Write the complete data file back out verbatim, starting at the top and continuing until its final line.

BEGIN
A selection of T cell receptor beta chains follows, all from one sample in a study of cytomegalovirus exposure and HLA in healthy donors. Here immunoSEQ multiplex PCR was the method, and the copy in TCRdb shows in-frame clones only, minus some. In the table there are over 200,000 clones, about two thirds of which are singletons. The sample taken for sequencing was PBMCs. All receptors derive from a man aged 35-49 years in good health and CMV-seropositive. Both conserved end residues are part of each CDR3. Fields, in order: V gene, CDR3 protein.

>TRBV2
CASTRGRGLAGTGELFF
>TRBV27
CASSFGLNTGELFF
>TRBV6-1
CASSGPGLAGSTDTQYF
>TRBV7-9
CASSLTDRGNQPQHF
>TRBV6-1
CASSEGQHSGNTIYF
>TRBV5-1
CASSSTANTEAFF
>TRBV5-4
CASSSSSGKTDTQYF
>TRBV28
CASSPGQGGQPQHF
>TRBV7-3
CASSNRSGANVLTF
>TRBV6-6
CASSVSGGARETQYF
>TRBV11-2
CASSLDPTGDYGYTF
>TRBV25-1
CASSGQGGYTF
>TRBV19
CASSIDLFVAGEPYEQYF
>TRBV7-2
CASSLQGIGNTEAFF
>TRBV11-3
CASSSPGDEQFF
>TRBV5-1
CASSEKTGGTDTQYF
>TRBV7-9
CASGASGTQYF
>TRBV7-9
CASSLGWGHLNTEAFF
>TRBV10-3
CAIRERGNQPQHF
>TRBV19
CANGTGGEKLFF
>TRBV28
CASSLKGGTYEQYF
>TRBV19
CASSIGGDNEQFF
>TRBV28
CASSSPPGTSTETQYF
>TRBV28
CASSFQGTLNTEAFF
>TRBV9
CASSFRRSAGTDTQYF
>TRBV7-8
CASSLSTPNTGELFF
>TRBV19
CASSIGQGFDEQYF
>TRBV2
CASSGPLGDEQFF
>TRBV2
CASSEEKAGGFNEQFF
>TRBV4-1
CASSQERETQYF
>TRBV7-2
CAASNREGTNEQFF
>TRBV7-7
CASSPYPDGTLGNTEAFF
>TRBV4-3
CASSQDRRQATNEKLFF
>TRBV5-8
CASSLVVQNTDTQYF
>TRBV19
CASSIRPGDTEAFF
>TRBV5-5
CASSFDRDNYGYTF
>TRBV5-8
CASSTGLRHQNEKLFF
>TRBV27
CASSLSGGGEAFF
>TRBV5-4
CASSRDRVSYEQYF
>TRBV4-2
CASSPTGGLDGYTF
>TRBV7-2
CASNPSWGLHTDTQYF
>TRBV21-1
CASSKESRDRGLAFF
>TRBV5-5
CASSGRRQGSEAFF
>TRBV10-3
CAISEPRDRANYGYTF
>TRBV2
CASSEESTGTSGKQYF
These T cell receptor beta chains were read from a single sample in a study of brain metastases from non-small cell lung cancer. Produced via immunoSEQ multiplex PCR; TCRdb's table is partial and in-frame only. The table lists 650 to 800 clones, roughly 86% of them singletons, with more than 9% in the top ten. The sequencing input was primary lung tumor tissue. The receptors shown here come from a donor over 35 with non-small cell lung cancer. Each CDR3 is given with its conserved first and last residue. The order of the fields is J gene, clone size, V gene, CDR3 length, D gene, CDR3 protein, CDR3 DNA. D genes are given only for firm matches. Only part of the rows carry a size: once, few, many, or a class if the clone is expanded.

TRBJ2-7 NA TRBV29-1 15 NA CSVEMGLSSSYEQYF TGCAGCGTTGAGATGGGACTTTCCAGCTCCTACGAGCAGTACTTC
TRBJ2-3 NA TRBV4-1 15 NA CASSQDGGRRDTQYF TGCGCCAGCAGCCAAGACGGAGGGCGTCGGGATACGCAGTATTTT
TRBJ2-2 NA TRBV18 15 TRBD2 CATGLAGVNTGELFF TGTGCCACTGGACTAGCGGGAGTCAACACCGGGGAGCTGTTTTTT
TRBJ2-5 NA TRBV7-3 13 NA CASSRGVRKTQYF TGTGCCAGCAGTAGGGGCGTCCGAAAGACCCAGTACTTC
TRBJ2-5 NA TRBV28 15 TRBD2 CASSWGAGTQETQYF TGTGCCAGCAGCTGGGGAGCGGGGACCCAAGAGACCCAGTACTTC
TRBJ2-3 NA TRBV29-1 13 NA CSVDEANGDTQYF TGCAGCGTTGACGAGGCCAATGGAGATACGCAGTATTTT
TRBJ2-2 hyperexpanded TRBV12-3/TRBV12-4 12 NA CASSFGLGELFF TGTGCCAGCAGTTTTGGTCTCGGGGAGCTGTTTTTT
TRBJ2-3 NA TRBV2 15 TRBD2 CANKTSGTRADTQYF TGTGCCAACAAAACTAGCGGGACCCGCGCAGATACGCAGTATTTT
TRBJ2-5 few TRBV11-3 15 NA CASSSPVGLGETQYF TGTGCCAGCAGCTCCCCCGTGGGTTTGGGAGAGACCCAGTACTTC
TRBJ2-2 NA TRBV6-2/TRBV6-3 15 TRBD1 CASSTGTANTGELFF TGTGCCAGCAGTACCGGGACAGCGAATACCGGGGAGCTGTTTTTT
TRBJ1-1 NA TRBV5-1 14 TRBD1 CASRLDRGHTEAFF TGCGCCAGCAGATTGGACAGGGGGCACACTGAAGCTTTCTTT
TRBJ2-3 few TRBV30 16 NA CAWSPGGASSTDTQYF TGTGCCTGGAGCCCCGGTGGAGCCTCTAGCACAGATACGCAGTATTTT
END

A selection of T cell receptor beta chains follows, all from one sample in a study of cytomegalovirus exposure and HLA in healthy donors. Here immunoSEQ multiplex PCR was the method, and the copy in TCRdb shows in-frame clones only, minus some. In the table there are over 200,000 clones, about two thirds of which are singletons. The sample taken for sequencing was PBMCs. All receptors derive from a man aged 35-49 years in good health and CMV-seropositive. Both conserved end residues are part of each CDR3. Fields, in order: V gene, CDR3 protein.

>TRBV2
CASTRGRGLAGTGELFF
>TRBV27
CASSFGLNTGELFF
>TRBV6-1
CASSGPGLAGSTDTQYF
>TRBV7-9
CASSLTDRGNQPQHF
>TRBV6-1
CASSEGQHSGNTIYF
>TRBV5-1
CASSSTANTEAFF
>TRBV5-4
CASSSSSGKTDTQYF
>TRBV28
CASSPGQGGQPQHF
>TRBV7-3
CASSNRSGANVLTF
>TRBV6-6
CASSVSGGARETQYF
>TRBV11-2
CASSLDPTGDYGYTF
>TRBV25-1
CASSGQGGYTF
>TRBV19
CASSIDLFVAGEPYEQYF
>TRBV7-2
CASSLQGIGNTEAFF
>TRBV11-3
CASSSPGDEQFF
>TRBV5-1
CASSEKTGGTDTQYF
>TRBV7-9
CASGASGTQYF
>TRBV7-9
CASSLGWGHLNTEAFF
>TRBV10-3
CAIRERGNQPQHF
>TRBV19
CANGTGGEKLFF
>TRBV28
CASSLKGGTYEQYF
>TRBV19
CASSIGGDNEQFF
>TRBV28
CASSSPPGTSTETQYF
>TRBV28
CASSFQGTLNTEAFF
>TRBV9
CASSFRRSAGTDTQYF
>TRBV7-8
CASSLSTPNTGELFF
>TRBV19
CASSIGQGFDEQYF
>TRBV2
CASSGPLGDEQFF
>TRBV2
CASSEEKAGGFNEQFF
>TRBV4-1
CASSQERETQYF
>TRBV7-2
CAASNREGTNEQFF
>TRBV7-7
CASSPYPDGTLGNTEAFF
>TRBV4-3
CASSQDRRQATNEKLFF
>TRBV5-8
CASSLVVQNTDTQYF
>TRBV19
CASSIRPGDTEAFF
>TRBV5-5
CASSFDRDNYGYTF
>TRBV5-8
CASSTGLRHQNEKLFF
>TRBV27
CASSLSGGGEAFF
>TRBV5-4
CASSRDRVSYEQYF
>TRBV4-2
CASSPTGGLDGYTF
>TRBV7-2
CASNPSWGLHTDTQYF
>TRBV21-1
CASSKESRDRGLAFF
>TRBV5-5
CASSGRRQGSEAFF
>TRBV10-3
CAISEPRDRANYGYTF
>TRBV2
CASSEESTGTSGKQYF
These T cell receptor beta chains were read from a single sample in a study of brain metastases from non-small cell lung cancer. Produced via immunoSEQ multiplex PCR; TCRdb's table is partial and in-frame only. The table lists 650 to 800 clones, roughly 86% of them singletons, with more than 9% in the top ten. The sequencing input was primary lung tumor tissue. The receptors shown here come from a donor over 35 with non-small cell lung cancer. Each CDR3 is given with its conserved first and last residue. The order of the fields is J gene, clone size, V gene, CDR3 length, D gene, CDR3 protein, CDR3 DNA. D genes are given only for firm matches. Only part of the rows carry a size: once, few, many, or a class if the clone is expanded.

TRBJ2-7 NA TRBV29-1 15 NA CSVEMGLSSSYEQYF TGCAGCGTTGAGATGGGACTTTCCAGCTCCTACGAGCAGTACTTC
TRBJ2-3 NA TRBV4-1 15 NA CASSQDGGRRDTQYF TGCGCCAGCAGCCAAGACGGAGGGCGTCGGGATACGCAGTATTTT
TRBJ2-2 NA TRBV18 15 TRBD2 CATGLAGVNTGELFF TGTGCCACTGGACTAGCGGGAGTCAACACCGGGGAGCTGTTTTTT
TRBJ2-5 NA TRBV7-3 13 NA CASSRGVRKTQYF TGTGCCAGCAGTAGGGGCGTCCGAAAGACCCAGTACTTC
TRBJ2-5 NA TRBV28 15 TRBD2 CASSWGAGTQETQYF TGTGCCAGCAGCTGGGGAGCGGGGACCCAAGAGACCCAGTACTTC
TRBJ2-3 NA TRBV29-1 13 NA CSVDEANGDTQYF TGCAGCGTTGACGAGGCCAATGGAGATACGCAGTATTTT
TRBJ2-2 hyperexpanded TRBV12-3/TRBV12-4 12 NA CASSFGLGELFF TGTGCCAGCAGTTTTGGTCTCGGGGAGCTGTTTTTT
TRBJ2-3 NA TRBV2 15 TRBD2 CANKTSGTRADTQYF TGTGCCAACAAAACTAGCGGGACCCGCGCAGATACGCAGTATTTT
TRBJ2-5 few TRBV11-3 15 NA CASSSPVGLGETQYF TGTGCCAGCAGCTCCCCCGTGGGTTTGGGAGAGACCCAGTACTTC
TRBJ2-2 NA TRBV6-2/TRBV6-3 15 TRBD1 CASSTGTANTGELFF TGTGCCAGCAGTACCGGGACAGCGAATACCGGGGAGCTGTTTTTT
TRBJ1-1 NA TRBV5-1 14 TRBD1 CASRLDRGHTEAFF TGCGCCAGCAGATTGGACAGGGGGCACACTGAAGCTTTCTTT
TRBJ2-3 few TRBV30 16 NA CAWSPGGASSTDTQYF TGTGCCTGGAGCCCCGGTGGAGCCTCTAGCACAGATACGCAGTATTTT